Gautam Chikermane: If you were RBI governor, would you cut rates today?
Kaushik Basu: If that happened, I would have far more access to research than I have now. So answering this question in advance is a hazard, like cutting interest rates in the middle of an inflation. But, on balance, my answer is yes. I would risk the hazard and cut rates.
Gautam Chikermane: How do you relate to this: despite high interest rates, inflation has not come down? Global commodity prices or food prices that hit their highs in 2010, have nothing to do with RBI's interest rate policy and will continue to move the way they are.
Kaushik Basu: I am agreeing with you on the direction of interest rates. The thing I'm not agreeing with is treating this as a no-brainer. Take the extreme example. You suck money supply out of the Indian system, basically drain the body of economy of blood, inflation will collapse --- no matter what happens to international prices. Crude prices can go through the roof, Indians won't have the money to buy. So you can play this deadly game of just draining money supply. Just because global prices are rising it's not a fait accompli that our prices will rise. In my view, the right direction to go at this point of time when our growth is slowing down sharply and inflation is gently slowing down is to lower interest rates, and help get the growth back up. But to treat this as the obvious policy is to do intellectual injustice to a deep and admittedly difficult policy matter.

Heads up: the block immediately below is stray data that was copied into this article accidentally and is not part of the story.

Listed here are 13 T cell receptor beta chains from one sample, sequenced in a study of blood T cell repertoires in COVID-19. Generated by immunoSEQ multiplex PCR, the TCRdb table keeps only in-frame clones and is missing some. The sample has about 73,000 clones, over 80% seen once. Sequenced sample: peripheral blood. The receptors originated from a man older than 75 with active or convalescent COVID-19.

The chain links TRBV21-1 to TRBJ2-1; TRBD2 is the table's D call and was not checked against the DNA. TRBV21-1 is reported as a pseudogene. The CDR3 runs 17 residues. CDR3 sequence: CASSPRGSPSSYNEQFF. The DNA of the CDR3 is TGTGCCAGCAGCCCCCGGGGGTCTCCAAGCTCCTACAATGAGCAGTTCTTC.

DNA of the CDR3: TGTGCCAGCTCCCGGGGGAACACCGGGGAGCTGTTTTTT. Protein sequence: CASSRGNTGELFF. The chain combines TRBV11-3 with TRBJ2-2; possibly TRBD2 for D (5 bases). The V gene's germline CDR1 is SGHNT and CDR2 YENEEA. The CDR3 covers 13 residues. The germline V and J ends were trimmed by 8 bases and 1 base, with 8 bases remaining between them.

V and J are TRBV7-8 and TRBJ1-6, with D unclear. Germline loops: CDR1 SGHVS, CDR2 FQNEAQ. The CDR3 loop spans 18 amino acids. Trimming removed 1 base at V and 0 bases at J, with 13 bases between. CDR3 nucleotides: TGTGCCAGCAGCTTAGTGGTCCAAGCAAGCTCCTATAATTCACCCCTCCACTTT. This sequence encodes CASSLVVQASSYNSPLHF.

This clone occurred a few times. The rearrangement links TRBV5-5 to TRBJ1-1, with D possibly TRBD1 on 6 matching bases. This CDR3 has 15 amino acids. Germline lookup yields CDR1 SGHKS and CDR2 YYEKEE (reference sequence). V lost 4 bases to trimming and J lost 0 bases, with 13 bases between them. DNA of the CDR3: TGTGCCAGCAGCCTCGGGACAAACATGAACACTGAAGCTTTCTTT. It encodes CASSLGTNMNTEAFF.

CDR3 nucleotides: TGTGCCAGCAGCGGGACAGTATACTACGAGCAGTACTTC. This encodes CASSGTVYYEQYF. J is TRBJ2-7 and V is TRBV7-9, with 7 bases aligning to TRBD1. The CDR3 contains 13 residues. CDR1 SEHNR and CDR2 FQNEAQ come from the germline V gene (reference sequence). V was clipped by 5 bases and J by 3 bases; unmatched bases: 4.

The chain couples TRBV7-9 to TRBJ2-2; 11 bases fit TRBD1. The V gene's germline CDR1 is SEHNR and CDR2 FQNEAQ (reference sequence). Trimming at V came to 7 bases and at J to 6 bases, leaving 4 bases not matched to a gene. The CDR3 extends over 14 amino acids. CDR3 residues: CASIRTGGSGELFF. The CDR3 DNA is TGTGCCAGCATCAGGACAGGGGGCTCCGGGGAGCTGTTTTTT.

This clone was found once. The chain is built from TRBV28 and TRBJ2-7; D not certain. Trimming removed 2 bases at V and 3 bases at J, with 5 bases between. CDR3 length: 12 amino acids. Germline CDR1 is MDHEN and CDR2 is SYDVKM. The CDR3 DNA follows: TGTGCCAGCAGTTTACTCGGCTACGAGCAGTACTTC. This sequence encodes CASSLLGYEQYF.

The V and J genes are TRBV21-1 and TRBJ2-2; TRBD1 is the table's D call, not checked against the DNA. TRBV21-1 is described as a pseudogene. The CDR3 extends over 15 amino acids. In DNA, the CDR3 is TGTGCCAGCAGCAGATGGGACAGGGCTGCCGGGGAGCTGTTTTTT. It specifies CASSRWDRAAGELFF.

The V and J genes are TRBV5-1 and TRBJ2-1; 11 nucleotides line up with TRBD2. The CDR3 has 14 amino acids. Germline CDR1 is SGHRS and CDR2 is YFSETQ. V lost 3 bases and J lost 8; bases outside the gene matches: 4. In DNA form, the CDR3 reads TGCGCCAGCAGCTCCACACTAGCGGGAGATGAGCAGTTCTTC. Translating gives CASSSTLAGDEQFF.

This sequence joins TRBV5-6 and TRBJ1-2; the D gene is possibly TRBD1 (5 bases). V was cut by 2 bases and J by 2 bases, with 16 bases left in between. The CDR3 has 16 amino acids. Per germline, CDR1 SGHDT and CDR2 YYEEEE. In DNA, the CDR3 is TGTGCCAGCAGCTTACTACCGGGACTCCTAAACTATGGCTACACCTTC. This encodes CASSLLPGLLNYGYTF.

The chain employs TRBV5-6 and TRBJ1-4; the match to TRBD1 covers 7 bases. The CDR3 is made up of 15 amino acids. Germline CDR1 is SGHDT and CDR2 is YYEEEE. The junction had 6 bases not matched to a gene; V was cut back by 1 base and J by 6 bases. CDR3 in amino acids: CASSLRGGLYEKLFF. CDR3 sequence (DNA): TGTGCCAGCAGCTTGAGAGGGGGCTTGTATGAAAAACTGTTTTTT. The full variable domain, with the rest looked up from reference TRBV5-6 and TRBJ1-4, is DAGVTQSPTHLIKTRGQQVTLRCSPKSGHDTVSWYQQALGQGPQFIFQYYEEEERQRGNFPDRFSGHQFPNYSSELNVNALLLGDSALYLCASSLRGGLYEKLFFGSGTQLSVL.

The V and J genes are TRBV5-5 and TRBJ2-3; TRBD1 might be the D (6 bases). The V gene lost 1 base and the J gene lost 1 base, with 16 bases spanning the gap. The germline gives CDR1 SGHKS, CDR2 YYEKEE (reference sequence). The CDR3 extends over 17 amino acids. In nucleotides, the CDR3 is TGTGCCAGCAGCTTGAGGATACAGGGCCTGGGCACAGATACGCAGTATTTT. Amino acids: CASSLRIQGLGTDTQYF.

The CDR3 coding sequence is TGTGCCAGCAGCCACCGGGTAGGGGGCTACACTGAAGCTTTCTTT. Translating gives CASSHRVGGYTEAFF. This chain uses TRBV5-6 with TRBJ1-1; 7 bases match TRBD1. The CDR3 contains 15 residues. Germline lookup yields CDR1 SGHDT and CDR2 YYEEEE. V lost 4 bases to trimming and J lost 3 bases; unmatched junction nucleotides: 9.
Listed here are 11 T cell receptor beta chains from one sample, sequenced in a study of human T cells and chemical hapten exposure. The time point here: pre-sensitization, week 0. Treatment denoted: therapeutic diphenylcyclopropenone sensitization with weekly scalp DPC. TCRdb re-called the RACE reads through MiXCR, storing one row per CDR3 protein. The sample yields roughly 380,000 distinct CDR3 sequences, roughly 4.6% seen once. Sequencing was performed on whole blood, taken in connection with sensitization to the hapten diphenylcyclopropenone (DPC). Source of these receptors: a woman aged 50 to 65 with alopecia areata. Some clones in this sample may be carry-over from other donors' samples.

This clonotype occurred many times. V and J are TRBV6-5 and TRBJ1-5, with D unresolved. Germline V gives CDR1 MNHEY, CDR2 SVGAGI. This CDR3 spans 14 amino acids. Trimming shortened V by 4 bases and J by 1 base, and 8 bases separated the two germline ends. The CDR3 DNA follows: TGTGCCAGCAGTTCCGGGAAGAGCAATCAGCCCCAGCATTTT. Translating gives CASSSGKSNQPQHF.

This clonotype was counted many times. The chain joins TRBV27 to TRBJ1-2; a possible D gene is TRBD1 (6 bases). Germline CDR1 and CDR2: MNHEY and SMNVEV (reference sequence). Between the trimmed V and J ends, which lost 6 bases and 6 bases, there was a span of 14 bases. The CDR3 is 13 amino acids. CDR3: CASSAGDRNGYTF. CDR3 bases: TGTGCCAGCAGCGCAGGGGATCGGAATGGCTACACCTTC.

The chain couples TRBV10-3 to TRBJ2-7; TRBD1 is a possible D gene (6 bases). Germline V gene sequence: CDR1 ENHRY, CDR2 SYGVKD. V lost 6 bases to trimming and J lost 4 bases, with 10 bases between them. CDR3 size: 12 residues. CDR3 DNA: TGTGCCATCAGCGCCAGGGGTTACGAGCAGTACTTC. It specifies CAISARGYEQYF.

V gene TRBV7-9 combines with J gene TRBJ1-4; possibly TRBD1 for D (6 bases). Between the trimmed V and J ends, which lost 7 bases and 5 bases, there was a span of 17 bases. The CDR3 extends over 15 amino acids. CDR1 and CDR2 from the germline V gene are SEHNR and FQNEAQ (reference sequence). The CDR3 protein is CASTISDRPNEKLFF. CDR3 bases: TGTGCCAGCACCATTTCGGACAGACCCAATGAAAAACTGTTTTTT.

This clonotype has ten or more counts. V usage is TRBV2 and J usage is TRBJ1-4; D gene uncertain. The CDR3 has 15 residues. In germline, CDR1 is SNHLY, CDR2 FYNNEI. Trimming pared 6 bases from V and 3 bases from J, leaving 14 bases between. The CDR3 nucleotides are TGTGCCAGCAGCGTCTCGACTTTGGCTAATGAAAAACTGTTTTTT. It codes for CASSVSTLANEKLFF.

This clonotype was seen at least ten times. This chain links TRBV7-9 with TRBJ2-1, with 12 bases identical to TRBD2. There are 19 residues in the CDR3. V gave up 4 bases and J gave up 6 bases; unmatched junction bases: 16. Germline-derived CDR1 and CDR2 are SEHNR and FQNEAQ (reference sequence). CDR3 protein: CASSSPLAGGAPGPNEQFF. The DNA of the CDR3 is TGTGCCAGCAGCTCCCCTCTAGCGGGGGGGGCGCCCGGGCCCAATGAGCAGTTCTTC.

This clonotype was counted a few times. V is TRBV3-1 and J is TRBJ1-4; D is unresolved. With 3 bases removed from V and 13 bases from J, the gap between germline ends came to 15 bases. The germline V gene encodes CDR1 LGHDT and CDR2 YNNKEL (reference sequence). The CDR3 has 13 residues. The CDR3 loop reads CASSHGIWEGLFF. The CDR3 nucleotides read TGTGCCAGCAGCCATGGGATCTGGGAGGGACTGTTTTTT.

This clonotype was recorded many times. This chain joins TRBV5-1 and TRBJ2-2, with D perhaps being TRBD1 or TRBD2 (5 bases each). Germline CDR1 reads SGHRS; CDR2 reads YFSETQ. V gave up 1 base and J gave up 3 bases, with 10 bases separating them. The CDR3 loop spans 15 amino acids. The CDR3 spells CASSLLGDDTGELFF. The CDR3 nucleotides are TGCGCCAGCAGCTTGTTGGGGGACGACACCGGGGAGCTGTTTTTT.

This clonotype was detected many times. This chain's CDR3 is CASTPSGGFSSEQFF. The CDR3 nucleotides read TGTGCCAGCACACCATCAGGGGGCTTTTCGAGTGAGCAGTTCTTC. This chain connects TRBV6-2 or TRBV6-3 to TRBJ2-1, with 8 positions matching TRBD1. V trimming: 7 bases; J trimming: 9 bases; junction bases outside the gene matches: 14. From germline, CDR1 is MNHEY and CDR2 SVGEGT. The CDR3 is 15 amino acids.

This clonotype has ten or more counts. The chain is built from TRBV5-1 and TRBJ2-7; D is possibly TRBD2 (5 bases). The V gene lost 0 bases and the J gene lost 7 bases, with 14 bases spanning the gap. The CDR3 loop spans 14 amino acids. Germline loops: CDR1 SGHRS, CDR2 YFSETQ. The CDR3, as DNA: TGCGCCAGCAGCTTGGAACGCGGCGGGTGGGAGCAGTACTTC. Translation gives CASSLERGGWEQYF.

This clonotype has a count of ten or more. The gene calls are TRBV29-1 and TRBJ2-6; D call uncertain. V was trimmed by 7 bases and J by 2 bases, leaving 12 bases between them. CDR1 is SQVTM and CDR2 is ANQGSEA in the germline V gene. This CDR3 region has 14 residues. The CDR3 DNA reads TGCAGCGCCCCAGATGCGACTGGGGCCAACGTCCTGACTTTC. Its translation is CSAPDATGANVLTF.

Gautam Chikermane: Globalisation seems to be a common problem for India on all three fronts --- growth, inflation and interest rate. Is India so globalised that whatever it does on the policy front, it will have little or no impact?
Kaushik Basu: I will not put it that strongly but its true your instruments of policy begin to get blunted in a globalised world. There are various things that you can do in closed economy, but not in a globalised economy. On a variety of policies your power gets weakened. If you want to redistribute income massively, you can do that in a closed economy, not in a globalised one.
Gautam Chikermane: That gives ammunition to its detractors to say that let's stop globalisation.
Kaushik Basu: I don't go along with that at all because the reason for our relative prosperity compared to 20 years ago is because of globalisation. To jettison globalisation because it has some negative side effects would, in my opinion, be utterly wrong.
Gautam Chikermane: So, would it be fair to conclude that sovereign power is falling with every step a country takes towards globalisation?
Kaushik Basu: Absolutely. The political power of the sovereign goes down with every move towards globalisation. And also, your power to do things in other countries increases. Economics has become an instrument of global political and even military strategy. I don't know if this is good or bad but I am sure that for any nation to fail to recognise this would be a folly.
Gautam Chikermane: So, maybe the governance structures of the past now need to break down and be replaced by new ones?